• The tent is mounted to a very heavy object, and it’s mounted very securely. These tents perform really well in high wind conditions, provided your car is parked safely.


Cons of Rooftop Tents

  • Initial cost – Rooftop tents can cost upwards of a thousand dollars, which is a big investment for a tent. These tents also need a roof rack or roof rails to work. If your car doesn’t have these installed, it can cost over three thousand dollars.

However, these tents are highly durable and last a long time. You can get years of enjoyment out of your initial investment.

  • Rooftop tents will not work with all cars. Even if your sedan has luggage rails, most rooftop tents are too heavy and have too big a footprint for these smaller vehicles. There are a couple of models that can fit on top of a sedan, but most rooftop tents are optimized for SUVs.
  • Rooftop tents mount to the roof of your car, which means that you can’t put anything else on your roof. If you usually take a kayak, mountain bike, skis, or other equipment with you, you can’t do that with most rooftop tents. A few models have additional rails on top of the tent for this gear. However, you may need a trailer or rear-mounted carrying option to pack your large gear with a rooftop tent.
  • Wear and tear on your car – If you use your vehicle for off-roading, road trips, or all-terrain driving, then this probably won’t bother you. After all, your vehicle is an extension of your adventures in this case. But if you’re leasing the vehicle or want to maintain a high trade-in value, you might be less comfortable settling that much weight on your car’s roof.
  • Gas mileage will be affected by a rooftop tent. The heavier, and less aerodynamic it is, the more it will effect your gas mileage.


What To Look For In A Rooftop Tent

  1. Compatibility with your car – If you don’t have rails on top of your car, you won’t be able to use a rooftop tent. Many SUVs, including the vehicles we are talking about today, come with these racks as a factory option. You can also get aftermarket racks if your vehicle doesn’t have them and you want to get into rooftop camping.
  2. Weight of the tent – While you won’t be lugging the tent with you as you hike, you will have to get it on top of your vehicle the first time you set it up at home. The weight can also affect your car’s performance, as well as the aerodynamics of driving.When looking at these tents, there are two types of weight limits for your vehicle that need to be considered:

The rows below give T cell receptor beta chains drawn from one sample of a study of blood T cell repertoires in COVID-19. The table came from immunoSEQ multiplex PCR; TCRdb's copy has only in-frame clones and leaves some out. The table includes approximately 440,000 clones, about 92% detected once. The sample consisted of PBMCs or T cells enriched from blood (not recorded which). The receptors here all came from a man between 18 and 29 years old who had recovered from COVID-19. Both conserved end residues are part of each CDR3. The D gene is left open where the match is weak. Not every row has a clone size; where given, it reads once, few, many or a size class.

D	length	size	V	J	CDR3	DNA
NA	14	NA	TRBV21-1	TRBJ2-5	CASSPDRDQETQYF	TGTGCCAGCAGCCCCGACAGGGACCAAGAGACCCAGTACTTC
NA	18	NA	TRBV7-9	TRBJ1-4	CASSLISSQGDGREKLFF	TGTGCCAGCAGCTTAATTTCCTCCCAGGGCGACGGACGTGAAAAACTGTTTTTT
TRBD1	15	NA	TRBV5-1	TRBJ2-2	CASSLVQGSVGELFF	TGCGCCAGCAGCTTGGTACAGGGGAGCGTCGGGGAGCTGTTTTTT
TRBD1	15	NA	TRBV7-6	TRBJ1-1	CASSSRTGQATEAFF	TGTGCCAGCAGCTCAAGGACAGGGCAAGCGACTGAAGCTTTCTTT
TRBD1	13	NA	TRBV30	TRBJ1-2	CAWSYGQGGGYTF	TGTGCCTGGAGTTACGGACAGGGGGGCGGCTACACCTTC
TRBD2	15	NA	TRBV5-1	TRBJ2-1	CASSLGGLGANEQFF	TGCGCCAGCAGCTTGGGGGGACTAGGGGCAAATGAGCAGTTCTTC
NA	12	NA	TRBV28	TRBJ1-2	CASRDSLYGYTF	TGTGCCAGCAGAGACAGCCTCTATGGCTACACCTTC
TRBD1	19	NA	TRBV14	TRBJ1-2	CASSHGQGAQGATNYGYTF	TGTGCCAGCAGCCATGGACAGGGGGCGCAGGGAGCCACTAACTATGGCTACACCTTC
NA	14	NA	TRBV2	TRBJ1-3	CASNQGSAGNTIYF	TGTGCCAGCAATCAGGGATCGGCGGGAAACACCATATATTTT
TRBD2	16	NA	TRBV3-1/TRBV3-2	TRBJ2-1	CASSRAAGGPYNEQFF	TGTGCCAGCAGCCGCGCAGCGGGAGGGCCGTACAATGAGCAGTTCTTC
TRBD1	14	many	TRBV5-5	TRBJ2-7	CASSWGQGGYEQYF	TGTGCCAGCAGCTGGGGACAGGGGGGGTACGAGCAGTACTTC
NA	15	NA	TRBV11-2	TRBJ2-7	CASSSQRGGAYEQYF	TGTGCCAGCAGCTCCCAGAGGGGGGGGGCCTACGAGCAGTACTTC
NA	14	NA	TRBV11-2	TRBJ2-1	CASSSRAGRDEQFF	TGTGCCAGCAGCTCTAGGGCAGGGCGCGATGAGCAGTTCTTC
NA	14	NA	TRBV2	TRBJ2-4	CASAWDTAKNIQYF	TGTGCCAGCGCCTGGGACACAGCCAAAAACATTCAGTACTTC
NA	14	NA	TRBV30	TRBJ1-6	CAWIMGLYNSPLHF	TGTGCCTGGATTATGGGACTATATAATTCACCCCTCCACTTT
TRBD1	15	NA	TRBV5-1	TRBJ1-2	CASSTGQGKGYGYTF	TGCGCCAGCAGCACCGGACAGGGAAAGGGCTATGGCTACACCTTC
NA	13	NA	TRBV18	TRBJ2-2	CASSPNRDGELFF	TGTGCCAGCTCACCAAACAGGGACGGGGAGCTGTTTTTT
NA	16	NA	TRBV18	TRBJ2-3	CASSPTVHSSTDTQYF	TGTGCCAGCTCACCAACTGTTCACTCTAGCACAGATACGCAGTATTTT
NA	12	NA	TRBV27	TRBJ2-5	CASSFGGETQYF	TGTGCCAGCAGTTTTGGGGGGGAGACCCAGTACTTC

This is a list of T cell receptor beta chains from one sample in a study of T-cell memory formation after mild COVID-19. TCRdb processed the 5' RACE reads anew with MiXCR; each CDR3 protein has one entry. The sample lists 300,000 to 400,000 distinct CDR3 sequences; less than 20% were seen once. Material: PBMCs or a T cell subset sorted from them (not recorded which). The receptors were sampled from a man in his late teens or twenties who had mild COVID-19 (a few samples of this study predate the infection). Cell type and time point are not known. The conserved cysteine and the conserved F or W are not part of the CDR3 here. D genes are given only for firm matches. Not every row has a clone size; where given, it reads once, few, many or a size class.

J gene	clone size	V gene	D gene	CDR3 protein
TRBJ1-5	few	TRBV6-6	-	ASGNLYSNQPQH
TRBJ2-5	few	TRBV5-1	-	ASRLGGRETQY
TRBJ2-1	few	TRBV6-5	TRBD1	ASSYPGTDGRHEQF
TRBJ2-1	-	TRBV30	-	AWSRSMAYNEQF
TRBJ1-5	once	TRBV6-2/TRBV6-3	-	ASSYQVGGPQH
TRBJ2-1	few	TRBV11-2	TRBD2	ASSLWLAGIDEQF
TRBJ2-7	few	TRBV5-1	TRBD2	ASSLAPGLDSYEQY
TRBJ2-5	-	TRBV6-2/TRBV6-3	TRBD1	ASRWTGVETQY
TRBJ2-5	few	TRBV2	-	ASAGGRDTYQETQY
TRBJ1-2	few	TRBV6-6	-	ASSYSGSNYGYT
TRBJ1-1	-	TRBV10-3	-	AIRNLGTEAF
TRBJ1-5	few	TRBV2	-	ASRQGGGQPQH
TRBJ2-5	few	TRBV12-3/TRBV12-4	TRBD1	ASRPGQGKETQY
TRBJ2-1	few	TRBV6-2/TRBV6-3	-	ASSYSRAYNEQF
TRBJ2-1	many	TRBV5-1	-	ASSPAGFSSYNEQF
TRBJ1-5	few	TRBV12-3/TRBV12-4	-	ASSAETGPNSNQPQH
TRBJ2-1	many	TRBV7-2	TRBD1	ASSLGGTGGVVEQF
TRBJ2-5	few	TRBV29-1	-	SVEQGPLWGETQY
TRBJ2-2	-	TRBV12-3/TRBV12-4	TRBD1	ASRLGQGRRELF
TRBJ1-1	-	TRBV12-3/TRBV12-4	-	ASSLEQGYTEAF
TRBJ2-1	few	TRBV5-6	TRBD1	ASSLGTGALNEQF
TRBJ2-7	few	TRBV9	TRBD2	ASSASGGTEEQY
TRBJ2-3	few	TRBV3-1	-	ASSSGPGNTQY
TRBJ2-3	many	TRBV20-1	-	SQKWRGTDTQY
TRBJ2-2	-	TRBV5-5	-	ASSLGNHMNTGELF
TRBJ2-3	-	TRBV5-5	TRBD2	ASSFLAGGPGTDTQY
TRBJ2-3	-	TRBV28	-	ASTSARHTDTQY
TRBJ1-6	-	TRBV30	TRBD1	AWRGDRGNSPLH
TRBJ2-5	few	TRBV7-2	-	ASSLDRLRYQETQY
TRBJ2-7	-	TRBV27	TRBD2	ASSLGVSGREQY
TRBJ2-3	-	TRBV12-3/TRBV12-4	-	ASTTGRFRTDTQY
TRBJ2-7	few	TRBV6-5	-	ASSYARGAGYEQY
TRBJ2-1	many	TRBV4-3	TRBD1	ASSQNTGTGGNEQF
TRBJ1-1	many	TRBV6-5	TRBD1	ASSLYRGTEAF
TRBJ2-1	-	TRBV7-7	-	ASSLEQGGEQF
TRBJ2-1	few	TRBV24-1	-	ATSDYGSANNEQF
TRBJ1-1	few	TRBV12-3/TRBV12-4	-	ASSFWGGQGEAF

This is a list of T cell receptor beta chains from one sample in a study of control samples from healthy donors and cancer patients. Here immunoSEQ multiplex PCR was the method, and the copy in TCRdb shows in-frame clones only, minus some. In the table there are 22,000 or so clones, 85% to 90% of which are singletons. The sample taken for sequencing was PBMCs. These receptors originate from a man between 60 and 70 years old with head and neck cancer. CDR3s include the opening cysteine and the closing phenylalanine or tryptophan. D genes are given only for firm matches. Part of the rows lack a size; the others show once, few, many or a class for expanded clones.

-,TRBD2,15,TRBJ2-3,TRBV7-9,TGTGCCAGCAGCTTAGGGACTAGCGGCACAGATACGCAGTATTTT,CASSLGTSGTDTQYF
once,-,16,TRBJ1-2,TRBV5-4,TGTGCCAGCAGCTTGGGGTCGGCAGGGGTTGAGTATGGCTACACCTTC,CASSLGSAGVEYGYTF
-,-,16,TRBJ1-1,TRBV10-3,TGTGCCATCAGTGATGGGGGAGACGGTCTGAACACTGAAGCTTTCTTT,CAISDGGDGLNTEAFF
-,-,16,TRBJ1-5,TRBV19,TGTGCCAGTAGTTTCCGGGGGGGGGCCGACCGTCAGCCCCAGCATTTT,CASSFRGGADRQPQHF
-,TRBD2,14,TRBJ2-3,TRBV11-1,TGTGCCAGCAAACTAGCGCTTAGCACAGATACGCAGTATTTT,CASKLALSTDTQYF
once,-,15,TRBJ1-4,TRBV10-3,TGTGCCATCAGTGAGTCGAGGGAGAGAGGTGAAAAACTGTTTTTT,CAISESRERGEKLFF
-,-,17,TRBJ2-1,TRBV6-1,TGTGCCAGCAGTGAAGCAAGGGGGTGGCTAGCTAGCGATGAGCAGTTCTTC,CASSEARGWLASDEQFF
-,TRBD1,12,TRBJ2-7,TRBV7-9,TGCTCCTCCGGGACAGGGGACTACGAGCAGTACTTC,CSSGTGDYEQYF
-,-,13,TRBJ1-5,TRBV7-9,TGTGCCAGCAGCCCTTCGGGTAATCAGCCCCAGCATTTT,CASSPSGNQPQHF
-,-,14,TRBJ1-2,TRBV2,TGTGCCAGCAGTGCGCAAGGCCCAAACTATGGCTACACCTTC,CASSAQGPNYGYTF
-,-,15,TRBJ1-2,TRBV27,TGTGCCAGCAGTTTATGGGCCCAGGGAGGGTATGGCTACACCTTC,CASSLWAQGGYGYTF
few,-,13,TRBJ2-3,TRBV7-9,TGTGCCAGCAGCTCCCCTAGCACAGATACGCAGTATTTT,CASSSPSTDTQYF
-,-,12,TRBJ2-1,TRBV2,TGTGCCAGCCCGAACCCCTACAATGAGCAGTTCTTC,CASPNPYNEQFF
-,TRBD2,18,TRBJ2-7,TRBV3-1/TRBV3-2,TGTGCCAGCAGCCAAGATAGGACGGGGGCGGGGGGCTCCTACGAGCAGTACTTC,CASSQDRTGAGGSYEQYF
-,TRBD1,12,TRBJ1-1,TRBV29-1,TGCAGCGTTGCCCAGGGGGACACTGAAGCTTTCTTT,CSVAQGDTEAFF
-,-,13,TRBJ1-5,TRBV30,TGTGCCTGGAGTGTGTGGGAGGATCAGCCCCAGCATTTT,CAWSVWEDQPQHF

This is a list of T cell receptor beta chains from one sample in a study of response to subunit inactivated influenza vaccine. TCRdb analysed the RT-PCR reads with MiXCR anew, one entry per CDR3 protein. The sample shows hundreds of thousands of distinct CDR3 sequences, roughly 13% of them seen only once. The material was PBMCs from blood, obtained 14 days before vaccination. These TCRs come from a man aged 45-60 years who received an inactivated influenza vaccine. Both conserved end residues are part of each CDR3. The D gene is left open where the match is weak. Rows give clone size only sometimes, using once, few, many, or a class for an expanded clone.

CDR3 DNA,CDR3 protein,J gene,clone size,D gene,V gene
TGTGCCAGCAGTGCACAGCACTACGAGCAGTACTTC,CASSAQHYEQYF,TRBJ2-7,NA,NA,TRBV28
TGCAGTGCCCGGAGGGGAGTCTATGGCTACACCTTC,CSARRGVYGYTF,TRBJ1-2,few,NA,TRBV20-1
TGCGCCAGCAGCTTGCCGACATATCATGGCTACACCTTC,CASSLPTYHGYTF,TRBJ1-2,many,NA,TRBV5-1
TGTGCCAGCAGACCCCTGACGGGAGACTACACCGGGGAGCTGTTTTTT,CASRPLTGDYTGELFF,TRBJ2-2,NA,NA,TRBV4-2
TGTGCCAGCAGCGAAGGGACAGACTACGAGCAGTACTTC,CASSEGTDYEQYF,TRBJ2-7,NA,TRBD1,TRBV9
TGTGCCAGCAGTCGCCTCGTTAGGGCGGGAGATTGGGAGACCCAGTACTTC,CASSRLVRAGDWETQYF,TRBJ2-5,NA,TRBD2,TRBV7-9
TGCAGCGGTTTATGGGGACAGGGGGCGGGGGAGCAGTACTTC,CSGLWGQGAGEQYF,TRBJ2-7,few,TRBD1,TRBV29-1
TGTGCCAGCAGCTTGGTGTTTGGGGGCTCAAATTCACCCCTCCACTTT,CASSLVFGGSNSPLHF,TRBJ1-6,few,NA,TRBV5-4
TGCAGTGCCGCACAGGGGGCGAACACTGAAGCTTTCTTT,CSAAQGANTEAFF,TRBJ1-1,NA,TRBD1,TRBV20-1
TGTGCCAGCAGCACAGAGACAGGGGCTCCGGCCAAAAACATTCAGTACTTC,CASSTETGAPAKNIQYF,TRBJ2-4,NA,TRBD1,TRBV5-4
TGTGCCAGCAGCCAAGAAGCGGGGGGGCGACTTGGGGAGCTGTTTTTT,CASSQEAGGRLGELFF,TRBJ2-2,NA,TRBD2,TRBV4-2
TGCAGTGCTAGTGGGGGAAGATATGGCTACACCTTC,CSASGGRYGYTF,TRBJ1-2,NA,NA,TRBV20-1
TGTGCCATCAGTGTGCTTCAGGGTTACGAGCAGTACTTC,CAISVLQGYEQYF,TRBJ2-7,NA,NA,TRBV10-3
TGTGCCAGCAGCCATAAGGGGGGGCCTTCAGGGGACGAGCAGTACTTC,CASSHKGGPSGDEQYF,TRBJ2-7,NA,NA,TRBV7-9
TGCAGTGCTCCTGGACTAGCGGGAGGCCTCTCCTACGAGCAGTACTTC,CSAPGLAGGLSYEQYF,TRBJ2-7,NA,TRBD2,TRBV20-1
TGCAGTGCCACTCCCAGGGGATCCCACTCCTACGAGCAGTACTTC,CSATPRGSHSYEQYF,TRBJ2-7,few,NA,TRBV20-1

1. “Dynamic weight” or “moving weight” of your crossbars and rails. This is usually 150-300+ pounds, and it represents the weight that can safely be carried on top of your vehicle while it is in motion. The weight of the empty tent needs to be less than this limit.
    2. The amount of weight the car rails can support while your car is stopped. This number is much higher than the moving weight, usually 500-750+ pounds.
  3. Size of the tent and how many people it can sleep – Some tents can fit quite a few people. Other tents say they can fit three, but that really means “two comfortably and three uncomfortably.” If you don’t mind cozying up to your camping buddies, this might not be a problem— but if you want personal space, take this to mind.
  4. The tent’s performance in inclement weather conditions – All of the tents we are recommending today are highly rated for all weather situations. Many of these tents come with features like protected canopy windows, multiple shell layers, and more options that will protect you through wind, rain, sleet, and even snow.

However, rooftop tents will not protect you from lightning strikes. While your rooftop tent is extremely unlikely to flood, camping on top of your car makes you one of the tallest things in the area, and that can increase the risk of lightning striking your tent. If you’re camping in a thunderstorm or there’s lightning in the area, get out of your tent and get in the car. Your car is grounded, which means that it’s a safe shelter from lightning.

Max DesMarais

Max DesMarais

Max DesMarais is the founder of hikingandfishing.com. He has a passion for the outdoors and making outdoor education and adventure more accessible. Max is a published author for various outdoor adventure, travel, and marketing websites. He is an experienced hiker, backpacker, fly fisherman, backcountry skier, trail runner, and spends his free time in the outdoors. These adventures allow him to test gear, learn new skills, and experience new places so that he can educate others. Max grew up hiking all around New Hampshire and New England. He became obsessed with the New Hampshire mountains, and the NH 48, where he guided hikes and trail runs in the White Mountains. Since moving out west, Max has continued climbed all of the Colorado 14ers, is always testing gear, learning skills, gaining experience, and building his endurance for outdoor sports. You can read more about his experience here: hikingandfishing/about